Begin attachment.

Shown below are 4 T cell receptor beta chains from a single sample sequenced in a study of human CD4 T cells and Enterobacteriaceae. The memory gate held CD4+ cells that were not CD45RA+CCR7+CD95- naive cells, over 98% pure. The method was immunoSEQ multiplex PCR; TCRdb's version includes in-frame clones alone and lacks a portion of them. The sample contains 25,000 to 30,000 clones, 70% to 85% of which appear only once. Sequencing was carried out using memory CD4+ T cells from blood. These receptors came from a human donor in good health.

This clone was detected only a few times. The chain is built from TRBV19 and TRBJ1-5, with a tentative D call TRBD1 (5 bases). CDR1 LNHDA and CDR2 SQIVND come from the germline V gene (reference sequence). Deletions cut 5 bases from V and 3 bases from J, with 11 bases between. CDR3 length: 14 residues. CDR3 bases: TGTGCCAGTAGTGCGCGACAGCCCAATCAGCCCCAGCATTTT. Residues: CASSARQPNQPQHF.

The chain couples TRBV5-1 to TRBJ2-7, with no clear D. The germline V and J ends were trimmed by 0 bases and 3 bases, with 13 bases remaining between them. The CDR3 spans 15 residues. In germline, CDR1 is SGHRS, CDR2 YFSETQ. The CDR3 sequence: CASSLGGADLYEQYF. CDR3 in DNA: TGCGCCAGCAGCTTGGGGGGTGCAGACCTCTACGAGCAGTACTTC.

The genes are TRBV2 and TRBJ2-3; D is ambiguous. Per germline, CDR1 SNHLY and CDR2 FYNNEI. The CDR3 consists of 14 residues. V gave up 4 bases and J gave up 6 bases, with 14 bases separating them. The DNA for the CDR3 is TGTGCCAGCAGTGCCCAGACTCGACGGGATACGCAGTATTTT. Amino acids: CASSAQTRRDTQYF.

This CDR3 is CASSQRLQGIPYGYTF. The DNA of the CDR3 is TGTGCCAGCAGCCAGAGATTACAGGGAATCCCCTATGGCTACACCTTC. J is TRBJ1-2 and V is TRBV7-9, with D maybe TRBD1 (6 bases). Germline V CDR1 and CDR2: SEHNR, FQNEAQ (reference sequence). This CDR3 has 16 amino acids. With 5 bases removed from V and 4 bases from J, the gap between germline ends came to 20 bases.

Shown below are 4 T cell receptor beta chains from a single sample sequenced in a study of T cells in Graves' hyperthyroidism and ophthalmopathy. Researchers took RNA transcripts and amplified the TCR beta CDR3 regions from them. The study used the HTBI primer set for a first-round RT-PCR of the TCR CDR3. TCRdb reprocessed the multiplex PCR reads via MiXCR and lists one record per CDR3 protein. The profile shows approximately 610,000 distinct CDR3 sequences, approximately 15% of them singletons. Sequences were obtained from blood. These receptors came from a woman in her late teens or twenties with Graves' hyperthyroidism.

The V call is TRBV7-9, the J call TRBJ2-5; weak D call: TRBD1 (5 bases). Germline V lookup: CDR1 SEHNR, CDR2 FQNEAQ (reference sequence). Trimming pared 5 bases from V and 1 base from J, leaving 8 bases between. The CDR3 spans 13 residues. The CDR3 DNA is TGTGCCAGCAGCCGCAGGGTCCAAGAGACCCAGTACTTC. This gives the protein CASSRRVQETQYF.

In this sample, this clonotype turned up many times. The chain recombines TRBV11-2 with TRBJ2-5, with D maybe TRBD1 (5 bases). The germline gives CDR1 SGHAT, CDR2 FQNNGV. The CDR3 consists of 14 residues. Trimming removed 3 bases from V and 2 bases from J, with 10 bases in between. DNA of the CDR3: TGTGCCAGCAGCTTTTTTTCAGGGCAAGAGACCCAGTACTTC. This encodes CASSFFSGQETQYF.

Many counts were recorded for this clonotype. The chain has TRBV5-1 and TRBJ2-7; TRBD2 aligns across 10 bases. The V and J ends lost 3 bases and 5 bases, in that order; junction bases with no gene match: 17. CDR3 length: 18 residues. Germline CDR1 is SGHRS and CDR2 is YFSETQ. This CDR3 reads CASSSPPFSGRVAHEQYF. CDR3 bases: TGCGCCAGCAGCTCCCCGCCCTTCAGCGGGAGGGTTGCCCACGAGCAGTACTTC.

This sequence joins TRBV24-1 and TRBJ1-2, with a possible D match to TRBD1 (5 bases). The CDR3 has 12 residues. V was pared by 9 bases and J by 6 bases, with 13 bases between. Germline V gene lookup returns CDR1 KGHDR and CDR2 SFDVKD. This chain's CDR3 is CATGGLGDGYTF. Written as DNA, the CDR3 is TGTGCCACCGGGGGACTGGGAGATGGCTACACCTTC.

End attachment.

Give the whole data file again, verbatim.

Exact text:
Shown below are 4 T cell receptor beta chains from a single sample sequenced in a study of human CD4 T cells and Enterobacteriaceae. The memory gate held CD4+ cells that were not CD45RA+CCR7+CD95- naive cells, over 98% pure. The method was immunoSEQ multiplex PCR; TCRdb's version includes in-frame clones alone and lacks a portion of them. The sample contains 25,000 to 30,000 clones, 70% to 85% of which appear only once. Sequencing was carried out using memory CD4+ T cells from blood. These receptors came from a human donor in good health.

This clone was detected only a few times. The chain is built from TRBV19 and TRBJ1-5, with a tentative D call TRBD1 (5 bases). CDR1 LNHDA and CDR2 SQIVND come from the germline V gene (reference sequence). Deletions cut 5 bases from V and 3 bases from J, with 11 bases between. CDR3 length: 14 residues. CDR3 bases: TGTGCCAGTAGTGCGCGACAGCCCAATCAGCCCCAGCATTTT. Residues: CASSARQPNQPQHF.

The chain couples TRBV5-1 to TRBJ2-7, with no clear D. The germline V and J ends were trimmed by 0 bases and 3 bases, with 13 bases remaining between them. The CDR3 spans 15 residues. In germline, CDR1 is SGHRS, CDR2 YFSETQ. The CDR3 sequence: CASSLGGADLYEQYF. CDR3 in DNA: TGCGCCAGCAGCTTGGGGGGTGCAGACCTCTACGAGCAGTACTTC.

The genes are TRBV2 and TRBJ2-3; D is ambiguous. Per germline, CDR1 SNHLY and CDR2 FYNNEI. The CDR3 consists of 14 residues. V gave up 4 bases and J gave up 6 bases, with 14 bases separating them. The DNA for the CDR3 is TGTGCCAGCAGTGCCCAGACTCGACGGGATACGCAGTATTTT. Amino acids: CASSAQTRRDTQYF.

This CDR3 is CASSQRLQGIPYGYTF. The DNA of the CDR3 is TGTGCCAGCAGCCAGAGATTACAGGGAATCCCCTATGGCTACACCTTC. J is TRBJ1-2 and V is TRBV7-9, with D maybe TRBD1 (6 bases). Germline V CDR1 and CDR2: SEHNR, FQNEAQ (reference sequence). This CDR3 has 16 amino acids. With 5 bases removed from V and 4 bases from J, the gap between germline ends came to 20 bases.

Shown below are 4 T cell receptor beta chains from a single sample sequenced in a study of T cells in Graves' hyperthyroidism and ophthalmopathy. Researchers took RNA transcripts and amplified the TCR beta CDR3 regions from them. The study used the HTBI primer set for a first-round RT-PCR of the TCR CDR3. TCRdb reprocessed the multiplex PCR reads via MiXCR and lists one record per CDR3 protein. The profile shows approximately 610,000 distinct CDR3 sequences, approximately 15% of them singletons. Sequences were obtained from blood. These receptors came from a woman in her late teens or twenties with Graves' hyperthyroidism.

The V call is TRBV7-9, the J call TRBJ2-5; weak D call: TRBD1 (5 bases). Germline V lookup: CDR1 SEHNR, CDR2 FQNEAQ (reference sequence). Trimming pared 5 bases from V and 1 base from J, leaving 8 bases between. The CDR3 spans 13 residues. The CDR3 DNA is TGTGCCAGCAGCCGCAGGGTCCAAGAGACCCAGTACTTC. This gives the protein CASSRRVQETQYF.

In this sample, this clonotype turned up many times. The chain recombines TRBV11-2 with TRBJ2-5, with D maybe TRBD1 (5 bases). The germline gives CDR1 SGHAT, CDR2 FQNNGV. The CDR3 consists of 14 residues. Trimming removed 3 bases from V and 2 bases from J, with 10 bases in between. DNA of the CDR3: TGTGCCAGCAGCTTTTTTTCAGGGCAAGAGACCCAGTACTTC. This encodes CASSFFSGQETQYF.

Many counts were recorded for this clonotype. The chain has TRBV5-1 and TRBJ2-7; TRBD2 aligns across 10 bases. The V and J ends lost 3 bases and 5 bases, in that order; junction bases with no gene match: 17. CDR3 length: 18 residues. Germline CDR1 is SGHRS and CDR2 is YFSETQ. This CDR3 reads CASSSPPFSGRVAHEQYF. CDR3 bases: TGCGCCAGCAGCTCCCCGCCCTTCAGCGGGAGGGTTGCCCACGAGCAGTACTTC.

This sequence joins TRBV24-1 and TRBJ1-2, with a possible D match to TRBD1 (5 bases). The CDR3 has 12 residues. V was pared by 9 bases and J by 6 bases, with 13 bases between. Germline V gene lookup returns CDR1 KGHDR and CDR2 SFDVKD. This chain's CDR3 is CATGGLGDGYTF. Written as DNA, the CDR3 is TGTGCCACCGGGGGACTGGGAGATGGCTACACCTTC.